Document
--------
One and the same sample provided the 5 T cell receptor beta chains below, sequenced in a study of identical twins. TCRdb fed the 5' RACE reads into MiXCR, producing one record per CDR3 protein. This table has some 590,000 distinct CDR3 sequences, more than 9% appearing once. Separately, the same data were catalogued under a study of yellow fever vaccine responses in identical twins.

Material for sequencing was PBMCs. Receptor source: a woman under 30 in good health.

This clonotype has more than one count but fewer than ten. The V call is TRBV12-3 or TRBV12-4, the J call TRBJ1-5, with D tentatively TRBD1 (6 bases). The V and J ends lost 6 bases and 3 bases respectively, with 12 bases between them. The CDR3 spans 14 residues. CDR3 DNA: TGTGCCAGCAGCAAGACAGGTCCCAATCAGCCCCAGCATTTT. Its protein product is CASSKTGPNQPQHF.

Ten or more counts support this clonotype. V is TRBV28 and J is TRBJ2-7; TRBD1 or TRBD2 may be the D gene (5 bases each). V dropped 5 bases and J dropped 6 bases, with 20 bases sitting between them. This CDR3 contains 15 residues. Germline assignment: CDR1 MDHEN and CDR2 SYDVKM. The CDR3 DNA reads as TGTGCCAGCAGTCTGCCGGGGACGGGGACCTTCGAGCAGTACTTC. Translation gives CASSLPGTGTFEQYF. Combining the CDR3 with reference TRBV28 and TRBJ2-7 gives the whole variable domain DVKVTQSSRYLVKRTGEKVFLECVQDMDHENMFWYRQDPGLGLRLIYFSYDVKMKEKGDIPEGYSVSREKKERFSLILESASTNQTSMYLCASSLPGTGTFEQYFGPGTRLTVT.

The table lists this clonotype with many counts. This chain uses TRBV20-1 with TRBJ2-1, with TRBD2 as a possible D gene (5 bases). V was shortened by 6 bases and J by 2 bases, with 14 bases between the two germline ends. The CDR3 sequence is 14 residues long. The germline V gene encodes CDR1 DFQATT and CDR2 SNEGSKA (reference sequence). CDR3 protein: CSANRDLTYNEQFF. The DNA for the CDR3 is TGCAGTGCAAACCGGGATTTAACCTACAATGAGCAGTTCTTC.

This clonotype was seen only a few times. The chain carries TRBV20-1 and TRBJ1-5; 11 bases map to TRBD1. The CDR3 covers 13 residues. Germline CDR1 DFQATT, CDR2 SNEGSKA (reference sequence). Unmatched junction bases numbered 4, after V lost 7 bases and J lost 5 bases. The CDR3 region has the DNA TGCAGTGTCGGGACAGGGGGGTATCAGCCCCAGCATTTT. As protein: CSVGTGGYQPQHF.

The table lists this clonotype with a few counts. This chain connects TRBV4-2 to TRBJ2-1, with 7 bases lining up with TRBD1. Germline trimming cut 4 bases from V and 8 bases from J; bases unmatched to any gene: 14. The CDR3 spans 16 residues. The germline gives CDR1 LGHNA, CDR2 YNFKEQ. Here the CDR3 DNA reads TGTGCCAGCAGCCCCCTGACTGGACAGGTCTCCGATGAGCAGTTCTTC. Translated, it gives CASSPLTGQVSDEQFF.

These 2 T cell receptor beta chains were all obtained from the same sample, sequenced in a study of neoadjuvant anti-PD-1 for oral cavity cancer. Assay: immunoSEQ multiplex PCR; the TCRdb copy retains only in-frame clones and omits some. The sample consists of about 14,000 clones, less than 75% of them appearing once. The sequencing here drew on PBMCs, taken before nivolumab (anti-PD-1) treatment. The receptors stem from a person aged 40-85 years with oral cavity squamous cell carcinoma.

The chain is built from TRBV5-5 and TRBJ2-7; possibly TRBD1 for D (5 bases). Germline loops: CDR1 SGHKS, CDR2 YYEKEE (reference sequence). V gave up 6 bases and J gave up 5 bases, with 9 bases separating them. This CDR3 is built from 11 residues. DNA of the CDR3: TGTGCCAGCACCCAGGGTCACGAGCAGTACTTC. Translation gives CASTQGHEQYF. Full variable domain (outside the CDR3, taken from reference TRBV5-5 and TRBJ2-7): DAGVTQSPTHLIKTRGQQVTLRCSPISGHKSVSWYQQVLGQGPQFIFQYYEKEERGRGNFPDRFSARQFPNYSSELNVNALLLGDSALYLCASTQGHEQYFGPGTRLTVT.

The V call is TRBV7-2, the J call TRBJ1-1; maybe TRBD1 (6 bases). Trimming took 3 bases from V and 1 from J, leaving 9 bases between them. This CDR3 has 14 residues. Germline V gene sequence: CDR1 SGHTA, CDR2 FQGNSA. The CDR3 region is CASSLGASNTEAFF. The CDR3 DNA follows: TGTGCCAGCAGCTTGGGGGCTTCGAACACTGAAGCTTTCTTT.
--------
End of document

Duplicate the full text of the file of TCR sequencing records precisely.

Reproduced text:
One and the same sample provided the 5 T cell receptor beta chains below, sequenced in a study of identical twins. TCRdb fed the 5' RACE reads into MiXCR, producing one record per CDR3 protein. This table has some 590,000 distinct CDR3 sequences, more than 9% appearing once. Separately, the same data were catalogued under a study of yellow fever vaccine responses in identical twins.

Material for sequencing was PBMCs. Receptor source: a woman under 30 in good health.

This clonotype has more than one count but fewer than ten. The V call is TRBV12-3 or TRBV12-4, the J call TRBJ1-5, with D tentatively TRBD1 (6 bases). The V and J ends lost 6 bases and 3 bases respectively, with 12 bases between them. The CDR3 spans 14 residues. CDR3 DNA: TGTGCCAGCAGCAAGACAGGTCCCAATCAGCCCCAGCATTTT. Its protein product is CASSKTGPNQPQHF.

Ten or more counts support this clonotype. V is TRBV28 and J is TRBJ2-7; TRBD1 or TRBD2 may be the D gene (5 bases each). V dropped 5 bases and J dropped 6 bases, with 20 bases sitting between them. This CDR3 contains 15 residues. Germline assignment: CDR1 MDHEN and CDR2 SYDVKM. The CDR3 DNA reads as TGTGCCAGCAGTCTGCCGGGGACGGGGACCTTCGAGCAGTACTTC. Translation gives CASSLPGTGTFEQYF. Combining the CDR3 with reference TRBV28 and TRBJ2-7 gives the whole variable domain DVKVTQSSRYLVKRTGEKVFLECVQDMDHENMFWYRQDPGLGLRLIYFSYDVKMKEKGDIPEGYSVSREKKERFSLILESASTNQTSMYLCASSLPGTGTFEQYFGPGTRLTVT.

The table lists this clonotype with many counts. This chain uses TRBV20-1 with TRBJ2-1, with TRBD2 as a possible D gene (5 bases). V was shortened by 6 bases and J by 2 bases, with 14 bases between the two germline ends. The CDR3 sequence is 14 residues long. The germline V gene encodes CDR1 DFQATT and CDR2 SNEGSKA (reference sequence). CDR3 protein: CSANRDLTYNEQFF. The DNA for the CDR3 is TGCAGTGCAAACCGGGATTTAACCTACAATGAGCAGTTCTTC.

This clonotype was seen only a few times. The chain carries TRBV20-1 and TRBJ1-5; 11 bases map to TRBD1. The CDR3 covers 13 residues. Germline CDR1 DFQATT, CDR2 SNEGSKA (reference sequence). Unmatched junction bases numbered 4, after V lost 7 bases and J lost 5 bases. The CDR3 region has the DNA TGCAGTGTCGGGACAGGGGGGTATCAGCCCCAGCATTTT. As protein: CSVGTGGYQPQHF.

The table lists this clonotype with a few counts. This chain connects TRBV4-2 to TRBJ2-1, with 7 bases lining up with TRBD1. Germline trimming cut 4 bases from V and 8 bases from J; bases unmatched to any gene: 14. The CDR3 spans 16 residues. The germline gives CDR1 LGHNA, CDR2 YNFKEQ. Here the CDR3 DNA reads TGTGCCAGCAGCCCCCTGACTGGACAGGTCTCCGATGAGCAGTTCTTC. Translated, it gives CASSPLTGQVSDEQFF.

These 2 T cell receptor beta chains were all obtained from the same sample, sequenced in a study of neoadjuvant anti-PD-1 for oral cavity cancer. Assay: immunoSEQ multiplex PCR; the TCRdb copy retains only in-frame clones and omits some. The sample consists of about 14,000 clones, less than 75% of them appearing once. The sequencing here drew on PBMCs, taken before nivolumab (anti-PD-1) treatment. The receptors stem from a person aged 40-85 years with oral cavity squamous cell carcinoma.

The chain is built from TRBV5-5 and TRBJ2-7; possibly TRBD1 for D (5 bases). Germline loops: CDR1 SGHKS, CDR2 YYEKEE (reference sequence). V gave up 6 bases and J gave up 5 bases, with 9 bases separating them. This CDR3 is built from 11 residues. DNA of the CDR3: TGTGCCAGCACCCAGGGTCACGAGCAGTACTTC. Translation gives CASTQGHEQYF. Full variable domain (outside the CDR3, taken from reference TRBV5-5 and TRBJ2-7): DAGVTQSPTHLIKTRGQQVTLRCSPISGHKSVSWYQQVLGQGPQFIFQYYEKEERGRGNFPDRFSARQFPNYSSELNVNALLLGDSALYLCASTQGHEQYFGPGTRLTVT.

The V call is TRBV7-2, the J call TRBJ1-1; maybe TRBD1 (6 bases). Trimming took 3 bases from V and 1 from J, leaving 9 bases between them. This CDR3 has 14 residues. Germline V gene sequence: CDR1 SGHTA, CDR2 FQGNSA. The CDR3 region is CASSLGASNTEAFF. The CDR3 DNA follows: TGTGCCAGCAGCTTGGGGGCTTCGAACACTGAAGCTTTCTTT.